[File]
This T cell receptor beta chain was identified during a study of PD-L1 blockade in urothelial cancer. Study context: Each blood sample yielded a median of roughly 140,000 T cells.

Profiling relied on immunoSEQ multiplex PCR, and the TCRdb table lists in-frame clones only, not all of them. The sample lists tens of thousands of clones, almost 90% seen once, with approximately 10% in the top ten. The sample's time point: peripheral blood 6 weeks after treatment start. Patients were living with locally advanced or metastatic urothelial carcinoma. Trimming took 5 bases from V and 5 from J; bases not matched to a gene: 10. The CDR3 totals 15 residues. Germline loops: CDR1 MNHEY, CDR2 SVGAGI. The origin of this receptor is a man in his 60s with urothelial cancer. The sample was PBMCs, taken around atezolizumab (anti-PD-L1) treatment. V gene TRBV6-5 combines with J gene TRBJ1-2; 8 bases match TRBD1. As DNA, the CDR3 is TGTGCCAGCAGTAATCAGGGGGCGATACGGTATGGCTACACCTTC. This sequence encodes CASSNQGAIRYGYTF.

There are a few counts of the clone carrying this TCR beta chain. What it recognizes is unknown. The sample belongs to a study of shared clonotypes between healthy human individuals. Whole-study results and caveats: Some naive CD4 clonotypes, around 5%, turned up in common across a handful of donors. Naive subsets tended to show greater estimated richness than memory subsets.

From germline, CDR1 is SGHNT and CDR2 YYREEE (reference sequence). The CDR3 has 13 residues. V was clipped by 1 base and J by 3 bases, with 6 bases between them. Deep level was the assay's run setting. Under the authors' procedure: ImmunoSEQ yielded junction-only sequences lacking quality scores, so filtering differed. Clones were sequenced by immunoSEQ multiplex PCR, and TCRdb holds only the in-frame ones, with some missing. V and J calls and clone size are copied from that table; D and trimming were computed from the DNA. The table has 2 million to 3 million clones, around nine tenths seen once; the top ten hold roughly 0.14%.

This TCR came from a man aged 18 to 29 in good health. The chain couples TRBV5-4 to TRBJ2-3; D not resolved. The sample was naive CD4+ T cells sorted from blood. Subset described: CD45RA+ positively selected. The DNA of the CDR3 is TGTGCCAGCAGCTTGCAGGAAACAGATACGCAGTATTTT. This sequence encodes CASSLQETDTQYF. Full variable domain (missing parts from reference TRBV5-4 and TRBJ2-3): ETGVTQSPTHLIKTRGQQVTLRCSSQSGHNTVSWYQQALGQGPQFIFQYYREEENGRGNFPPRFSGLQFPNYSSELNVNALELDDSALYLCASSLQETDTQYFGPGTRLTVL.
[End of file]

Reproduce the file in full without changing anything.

This T cell receptor beta chain was identified during a study of PD-L1 blockade in urothelial cancer. Study context: Each blood sample yielded a median of roughly 140,000 T cells.

Profiling relied on immunoSEQ multiplex PCR, and the TCRdb table lists in-frame clones only, not all of them. The sample lists tens of thousands of clones, almost 90% seen once, with approximately 10% in the top ten. The sample's time point: peripheral blood 6 weeks after treatment start. Patients were living with locally advanced or metastatic urothelial carcinoma. Trimming took 5 bases from V and 5 from J; bases not matched to a gene: 10. The CDR3 totals 15 residues. Germline loops: CDR1 MNHEY, CDR2 SVGAGI. The origin of this receptor is a man in his 60s with urothelial cancer. The sample was PBMCs, taken around atezolizumab (anti-PD-L1) treatment. V gene TRBV6-5 combines with J gene TRBJ1-2; 8 bases match TRBD1. As DNA, the CDR3 is TGTGCCAGCAGTAATCAGGGGGCGATACGGTATGGCTACACCTTC. This sequence encodes CASSNQGAIRYGYTF.

There are a few counts of the clone carrying this TCR beta chain. What it recognizes is unknown. The sample belongs to a study of shared clonotypes between healthy human individuals. Whole-study results and caveats: Some naive CD4 clonotypes, around 5%, turned up in common across a handful of donors. Naive subsets tended to show greater estimated richness than memory subsets.

From germline, CDR1 is SGHNT and CDR2 YYREEE (reference sequence). The CDR3 has 13 residues. V was clipped by 1 base and J by 3 bases, with 6 bases between them. Deep level was the assay's run setting. Under the authors' procedure: ImmunoSEQ yielded junction-only sequences lacking quality scores, so filtering differed. Clones were sequenced by immunoSEQ multiplex PCR, and TCRdb holds only the in-frame ones, with some missing. V and J calls and clone size are copied from that table; D and trimming were computed from the DNA. The table has 2 million to 3 million clones, around nine tenths seen once; the top ten hold roughly 0.14%.

This TCR came from a man aged 18 to 29 in good health. The chain couples TRBV5-4 to TRBJ2-3; D not resolved. The sample was naive CD4+ T cells sorted from blood. Subset described: CD45RA+ positively selected. The DNA of the CDR3 is TGTGCCAGCAGCTTGCAGGAAACAGATACGCAGTATTTT. This sequence encodes CASSLQETDTQYF. Full variable domain (missing parts from reference TRBV5-4 and TRBJ2-3): ETGVTQSPTHLIKTRGQQVTLRCSSQSGHNTVSWYQQALGQGPQFIFQYYREEENGRGNFPPRFSGLQFPNYSSELNVNALELDDSALYLCASSLQETDTQYFGPGTRLTVL.